NEW YORK — How to build a global brand and create shareholder value were two main themes at financial seminars held earlier this week.
Investment banking firm Financo Inc. held its 17th annual Merchandising Industry Seminar on “Building the Global Brand Experience” here at the Harmonie Club on Monday evening. Earlier in the day, at the National Retail Federation convention, panelists discussed financial perspectives during the “Wall Street Watches Retail” seminar.
The Financo event was moderated by chairman Gilbert Harrison, and the participants included: Bernd Beetz, chief executive officer, Coty Inc.; Giovanna Furlanetto, president and managing director, Furla SpA; George Jones, chief executive officer and president, Borders Group Inc.; Matthew Rubel, ceo and president, Payless ShoeSource Inc.; Steve Sadove, ceo, Saks Inc., and Trudy Sullivan, president, Liz Claiborne Inc.
Harrison opened the discussion by explaining that “not all brands are easily transferred from one country to another.” The participants discussed what their strategies are in building a global brand.
For Beetz, where Coty has 50 percent of its sales from the U.S. in the prestige and mass markets, the key is “having a strong program where the focus is on the DNA of the brand. If the brand is iconic-like, where the DNA is so clearly entrenched, if you develop a strong program, it will hold steady in different parts of the world.” The company also follows through on an innovating product development pipeline so that the brand continuously “bonds with the consumer.”
Sullivan said there’s really no magic formula for bringing a brand to the global front but emphasized that what matters is ensuring that the “DNA and soul must be the same all over the world wherever you bring the brand.” She also noted that the company is committed to fostering talent and allowing interns to work at meaningful assignments, knowing that mistakes will be made as part of the learning process.
“When we bring in the brand to a new market, we study the new market to understand the local customer, but we don’t differentiate our markets. It is the same worldwide,” Furlanetto said. She said the first store in a new country is “carefully selected,” although the same advertising firm is used all over the world to keep the brand message consistent.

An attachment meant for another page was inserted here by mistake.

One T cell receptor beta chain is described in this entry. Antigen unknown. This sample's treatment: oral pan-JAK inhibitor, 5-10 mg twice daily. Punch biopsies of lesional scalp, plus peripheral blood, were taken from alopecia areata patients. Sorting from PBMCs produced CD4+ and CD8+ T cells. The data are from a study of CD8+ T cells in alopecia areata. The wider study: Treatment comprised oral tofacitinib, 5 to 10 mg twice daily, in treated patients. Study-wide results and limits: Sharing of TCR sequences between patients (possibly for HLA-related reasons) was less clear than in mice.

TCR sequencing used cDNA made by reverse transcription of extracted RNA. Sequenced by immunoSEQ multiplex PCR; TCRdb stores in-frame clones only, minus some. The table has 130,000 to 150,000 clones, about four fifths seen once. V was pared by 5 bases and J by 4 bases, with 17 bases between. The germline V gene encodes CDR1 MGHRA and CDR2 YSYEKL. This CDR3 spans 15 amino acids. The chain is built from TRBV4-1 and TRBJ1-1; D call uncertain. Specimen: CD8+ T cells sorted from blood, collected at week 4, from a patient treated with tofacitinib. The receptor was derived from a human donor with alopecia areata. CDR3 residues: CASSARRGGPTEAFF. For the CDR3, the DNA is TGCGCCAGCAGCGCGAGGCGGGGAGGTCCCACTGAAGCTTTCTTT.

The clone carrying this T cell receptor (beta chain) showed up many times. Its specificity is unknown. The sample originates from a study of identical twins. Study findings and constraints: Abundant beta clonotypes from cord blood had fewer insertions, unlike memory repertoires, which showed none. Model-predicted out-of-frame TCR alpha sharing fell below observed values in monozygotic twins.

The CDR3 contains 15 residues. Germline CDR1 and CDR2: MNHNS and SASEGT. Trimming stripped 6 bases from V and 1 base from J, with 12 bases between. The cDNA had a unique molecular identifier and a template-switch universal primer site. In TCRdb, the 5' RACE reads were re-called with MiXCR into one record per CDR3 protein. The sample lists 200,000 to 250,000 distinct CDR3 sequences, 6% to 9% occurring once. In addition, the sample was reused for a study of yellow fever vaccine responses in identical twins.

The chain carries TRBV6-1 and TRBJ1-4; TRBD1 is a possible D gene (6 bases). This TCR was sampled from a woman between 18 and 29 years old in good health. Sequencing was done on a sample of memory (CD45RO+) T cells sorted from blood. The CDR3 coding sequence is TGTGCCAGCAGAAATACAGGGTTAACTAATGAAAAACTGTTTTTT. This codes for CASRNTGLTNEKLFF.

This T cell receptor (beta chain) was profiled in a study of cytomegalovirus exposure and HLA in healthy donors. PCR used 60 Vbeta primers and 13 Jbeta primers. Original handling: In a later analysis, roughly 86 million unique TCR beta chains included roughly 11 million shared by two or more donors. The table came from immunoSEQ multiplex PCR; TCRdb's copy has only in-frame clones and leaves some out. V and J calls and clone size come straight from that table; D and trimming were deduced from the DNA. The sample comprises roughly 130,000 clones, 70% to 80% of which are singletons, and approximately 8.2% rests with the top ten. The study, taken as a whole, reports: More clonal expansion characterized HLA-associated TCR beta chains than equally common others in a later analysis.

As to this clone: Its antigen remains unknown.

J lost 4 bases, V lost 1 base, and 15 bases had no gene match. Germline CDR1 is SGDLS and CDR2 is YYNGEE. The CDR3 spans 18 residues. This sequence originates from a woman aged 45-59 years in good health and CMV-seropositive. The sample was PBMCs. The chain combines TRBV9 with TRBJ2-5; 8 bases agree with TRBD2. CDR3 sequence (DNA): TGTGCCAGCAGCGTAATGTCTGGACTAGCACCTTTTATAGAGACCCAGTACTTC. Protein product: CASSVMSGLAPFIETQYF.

For Saks, Sadove said the key isn’t just about expanding into new territories but about the Saks experience. “At our core are the luxury brands that the customer has to recognize as [a part of] Saks. We will augment them with local brands that represent luxury and the brands that consumers want, but it really is about building an awareness of what Saks is, the Saks experience and the brands that represent the Saks global experience,” he said.
But Sadove also cautioned that the country must be a locale where the brands are willing to have a presence. “Where is there an opportunity for another luxury retailer if one is there already? It is about the distribution of core luxury brands. Can we get the brands there? If we can’t get the brands to go [to a new locale] and represent Saks there, then maybe we don’t go there,” Sadove said.
Rubel said his firm first tries to understand the marketplace and consumer behavior in a new locale, even if it means Payless merchants move to live in the market for awhile. Rubel said a company has to make sure that the organization understands the opportunities at a new location and that it not be a distraction, otherwise the expansion can’t be leveraged in the proper way.
Rubel and Harrison also spoke during the NRF seminar, which was sponsored by Oracle and included Robert Buchanan, analyst for the consumer discretionary, consumer staples sector at A.G. Edwards. He told attendees that “demand forecasting” is a new trend to watch, particularly because it helps retailers better tailor their assortments based on certain demographic traits. And he said retailers who can leverage technology would likely see their stock prices benefit.